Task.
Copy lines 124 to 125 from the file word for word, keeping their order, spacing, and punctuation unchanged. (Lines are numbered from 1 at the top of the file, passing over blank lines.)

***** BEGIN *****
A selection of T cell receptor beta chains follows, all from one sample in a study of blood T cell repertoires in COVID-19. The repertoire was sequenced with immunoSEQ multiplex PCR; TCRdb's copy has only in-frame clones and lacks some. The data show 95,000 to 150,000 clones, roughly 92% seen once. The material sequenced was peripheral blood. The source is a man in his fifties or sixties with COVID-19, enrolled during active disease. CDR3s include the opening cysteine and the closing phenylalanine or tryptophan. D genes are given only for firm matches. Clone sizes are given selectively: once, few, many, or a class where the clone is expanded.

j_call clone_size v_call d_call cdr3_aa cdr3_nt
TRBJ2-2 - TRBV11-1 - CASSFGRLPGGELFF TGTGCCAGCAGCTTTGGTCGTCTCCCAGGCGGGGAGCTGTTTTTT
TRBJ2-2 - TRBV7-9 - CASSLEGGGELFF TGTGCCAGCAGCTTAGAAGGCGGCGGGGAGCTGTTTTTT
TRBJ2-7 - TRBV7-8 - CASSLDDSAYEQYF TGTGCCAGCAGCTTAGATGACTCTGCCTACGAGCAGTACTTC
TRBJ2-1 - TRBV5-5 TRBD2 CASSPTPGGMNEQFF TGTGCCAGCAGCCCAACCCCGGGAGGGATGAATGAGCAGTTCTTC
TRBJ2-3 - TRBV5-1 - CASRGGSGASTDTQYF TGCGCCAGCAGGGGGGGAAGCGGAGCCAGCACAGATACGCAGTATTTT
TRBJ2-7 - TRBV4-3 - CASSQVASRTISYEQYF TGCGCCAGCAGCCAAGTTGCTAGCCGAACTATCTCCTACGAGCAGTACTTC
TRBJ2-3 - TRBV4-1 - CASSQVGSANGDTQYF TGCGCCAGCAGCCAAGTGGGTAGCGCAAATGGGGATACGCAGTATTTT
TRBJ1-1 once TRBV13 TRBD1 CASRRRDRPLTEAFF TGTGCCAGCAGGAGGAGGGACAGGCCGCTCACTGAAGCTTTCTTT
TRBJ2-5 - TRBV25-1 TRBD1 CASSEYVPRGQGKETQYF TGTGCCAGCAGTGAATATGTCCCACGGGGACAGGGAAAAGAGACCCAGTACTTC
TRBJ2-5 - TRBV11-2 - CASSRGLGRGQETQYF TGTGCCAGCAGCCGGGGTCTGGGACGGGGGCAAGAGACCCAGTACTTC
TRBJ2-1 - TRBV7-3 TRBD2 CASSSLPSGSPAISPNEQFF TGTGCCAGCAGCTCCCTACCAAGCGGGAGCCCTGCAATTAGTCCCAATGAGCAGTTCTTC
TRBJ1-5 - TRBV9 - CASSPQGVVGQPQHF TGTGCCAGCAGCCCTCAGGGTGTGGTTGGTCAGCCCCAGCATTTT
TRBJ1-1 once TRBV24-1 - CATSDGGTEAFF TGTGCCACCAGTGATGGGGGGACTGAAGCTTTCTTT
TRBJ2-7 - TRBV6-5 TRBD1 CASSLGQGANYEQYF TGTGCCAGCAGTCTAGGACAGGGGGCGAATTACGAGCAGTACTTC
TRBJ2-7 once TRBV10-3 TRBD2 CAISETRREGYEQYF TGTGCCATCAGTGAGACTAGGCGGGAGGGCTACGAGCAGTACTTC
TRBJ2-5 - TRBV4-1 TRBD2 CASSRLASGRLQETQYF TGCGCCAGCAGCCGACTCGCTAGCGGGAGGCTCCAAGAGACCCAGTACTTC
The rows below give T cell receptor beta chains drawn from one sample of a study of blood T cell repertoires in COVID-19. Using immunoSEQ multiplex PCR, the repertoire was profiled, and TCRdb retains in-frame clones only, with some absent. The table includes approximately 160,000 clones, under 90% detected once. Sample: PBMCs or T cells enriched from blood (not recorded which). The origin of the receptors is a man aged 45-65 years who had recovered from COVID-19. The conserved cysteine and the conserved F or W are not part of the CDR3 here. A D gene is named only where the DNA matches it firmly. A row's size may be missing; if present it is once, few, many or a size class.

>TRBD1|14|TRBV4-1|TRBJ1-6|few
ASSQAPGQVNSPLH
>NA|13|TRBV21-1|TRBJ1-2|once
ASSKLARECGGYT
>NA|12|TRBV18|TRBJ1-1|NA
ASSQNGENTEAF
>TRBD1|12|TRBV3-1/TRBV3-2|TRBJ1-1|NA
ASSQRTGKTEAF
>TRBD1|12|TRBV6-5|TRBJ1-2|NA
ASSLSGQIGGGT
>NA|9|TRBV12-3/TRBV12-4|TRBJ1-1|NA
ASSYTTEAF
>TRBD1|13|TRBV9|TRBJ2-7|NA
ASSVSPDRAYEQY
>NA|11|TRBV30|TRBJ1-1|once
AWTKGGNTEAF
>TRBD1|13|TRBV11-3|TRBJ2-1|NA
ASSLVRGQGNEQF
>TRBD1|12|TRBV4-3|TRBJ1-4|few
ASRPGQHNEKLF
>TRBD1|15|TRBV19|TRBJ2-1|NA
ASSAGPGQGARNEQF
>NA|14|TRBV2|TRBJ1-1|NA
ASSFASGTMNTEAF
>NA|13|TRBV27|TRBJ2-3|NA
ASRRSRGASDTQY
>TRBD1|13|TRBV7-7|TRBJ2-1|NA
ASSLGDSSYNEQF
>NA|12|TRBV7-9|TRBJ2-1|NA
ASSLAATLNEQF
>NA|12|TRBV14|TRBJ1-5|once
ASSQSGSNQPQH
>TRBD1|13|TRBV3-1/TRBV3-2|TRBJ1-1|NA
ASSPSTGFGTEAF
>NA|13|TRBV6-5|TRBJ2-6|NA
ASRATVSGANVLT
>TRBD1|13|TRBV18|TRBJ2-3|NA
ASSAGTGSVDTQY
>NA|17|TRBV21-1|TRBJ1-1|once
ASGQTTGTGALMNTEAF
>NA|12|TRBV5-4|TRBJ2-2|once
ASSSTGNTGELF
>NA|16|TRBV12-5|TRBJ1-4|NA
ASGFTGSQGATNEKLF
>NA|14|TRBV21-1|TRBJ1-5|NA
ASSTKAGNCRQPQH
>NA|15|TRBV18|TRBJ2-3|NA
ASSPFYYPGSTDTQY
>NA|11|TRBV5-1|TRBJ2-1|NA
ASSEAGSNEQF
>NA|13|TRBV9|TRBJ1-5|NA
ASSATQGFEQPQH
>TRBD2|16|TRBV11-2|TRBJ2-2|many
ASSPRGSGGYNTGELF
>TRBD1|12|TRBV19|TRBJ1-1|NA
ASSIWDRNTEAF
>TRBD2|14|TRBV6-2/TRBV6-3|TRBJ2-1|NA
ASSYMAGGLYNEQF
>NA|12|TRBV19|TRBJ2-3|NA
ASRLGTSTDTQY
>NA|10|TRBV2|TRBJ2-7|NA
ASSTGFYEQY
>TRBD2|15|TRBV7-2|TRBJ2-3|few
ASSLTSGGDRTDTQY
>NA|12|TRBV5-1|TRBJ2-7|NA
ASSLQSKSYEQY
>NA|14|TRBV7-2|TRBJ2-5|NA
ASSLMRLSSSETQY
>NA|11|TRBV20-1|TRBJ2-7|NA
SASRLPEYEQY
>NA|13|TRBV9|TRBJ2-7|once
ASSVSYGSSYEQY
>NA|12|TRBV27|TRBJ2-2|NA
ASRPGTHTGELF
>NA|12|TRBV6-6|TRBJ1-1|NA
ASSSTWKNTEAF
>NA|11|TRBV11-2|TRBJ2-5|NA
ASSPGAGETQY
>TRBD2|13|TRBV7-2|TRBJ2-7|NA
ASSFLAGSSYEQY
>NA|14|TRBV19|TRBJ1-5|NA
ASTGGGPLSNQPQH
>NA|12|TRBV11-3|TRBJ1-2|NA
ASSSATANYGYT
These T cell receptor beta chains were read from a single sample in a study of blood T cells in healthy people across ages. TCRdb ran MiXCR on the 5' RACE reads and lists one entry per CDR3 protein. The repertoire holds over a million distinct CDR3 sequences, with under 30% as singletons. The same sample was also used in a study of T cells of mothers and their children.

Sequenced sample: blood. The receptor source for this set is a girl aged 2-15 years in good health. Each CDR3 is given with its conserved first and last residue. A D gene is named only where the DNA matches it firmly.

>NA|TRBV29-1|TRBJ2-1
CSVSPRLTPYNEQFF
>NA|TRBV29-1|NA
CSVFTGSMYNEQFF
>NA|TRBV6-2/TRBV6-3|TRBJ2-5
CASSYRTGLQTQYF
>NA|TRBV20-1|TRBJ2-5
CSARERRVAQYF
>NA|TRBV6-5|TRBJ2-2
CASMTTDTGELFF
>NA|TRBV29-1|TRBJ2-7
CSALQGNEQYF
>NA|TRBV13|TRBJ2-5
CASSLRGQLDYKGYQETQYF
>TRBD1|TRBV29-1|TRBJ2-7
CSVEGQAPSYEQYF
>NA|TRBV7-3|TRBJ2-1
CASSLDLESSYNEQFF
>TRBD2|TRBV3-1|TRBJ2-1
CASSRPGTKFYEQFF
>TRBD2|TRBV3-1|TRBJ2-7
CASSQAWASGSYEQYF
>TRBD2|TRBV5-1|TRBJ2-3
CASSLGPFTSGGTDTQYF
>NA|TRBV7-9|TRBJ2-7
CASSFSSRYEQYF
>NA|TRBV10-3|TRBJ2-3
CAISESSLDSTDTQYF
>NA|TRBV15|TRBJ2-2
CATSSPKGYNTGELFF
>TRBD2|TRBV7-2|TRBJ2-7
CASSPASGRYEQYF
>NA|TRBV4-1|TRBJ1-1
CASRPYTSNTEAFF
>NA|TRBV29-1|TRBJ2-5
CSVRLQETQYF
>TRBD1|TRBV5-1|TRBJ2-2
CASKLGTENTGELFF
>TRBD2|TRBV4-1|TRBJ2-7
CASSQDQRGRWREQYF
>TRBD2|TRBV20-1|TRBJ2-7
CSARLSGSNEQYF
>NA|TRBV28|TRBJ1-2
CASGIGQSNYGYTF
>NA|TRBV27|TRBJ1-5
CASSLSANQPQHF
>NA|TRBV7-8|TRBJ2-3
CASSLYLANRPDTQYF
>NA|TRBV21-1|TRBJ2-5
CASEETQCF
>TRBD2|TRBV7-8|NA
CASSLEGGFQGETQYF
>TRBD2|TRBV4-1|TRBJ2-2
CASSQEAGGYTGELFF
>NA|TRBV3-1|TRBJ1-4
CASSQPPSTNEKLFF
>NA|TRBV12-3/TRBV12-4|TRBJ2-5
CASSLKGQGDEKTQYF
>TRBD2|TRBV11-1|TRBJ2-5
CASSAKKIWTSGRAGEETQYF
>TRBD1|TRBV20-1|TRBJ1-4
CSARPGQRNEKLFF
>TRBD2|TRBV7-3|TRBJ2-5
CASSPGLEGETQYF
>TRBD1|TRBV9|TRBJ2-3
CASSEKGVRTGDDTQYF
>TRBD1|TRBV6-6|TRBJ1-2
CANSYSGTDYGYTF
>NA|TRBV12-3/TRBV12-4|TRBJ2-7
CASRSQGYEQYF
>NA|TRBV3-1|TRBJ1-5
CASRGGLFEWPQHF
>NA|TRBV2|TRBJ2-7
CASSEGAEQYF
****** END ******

>TRBD2|TRBV3-1|TRBJ2-1
CASSRPGTKFYEQFF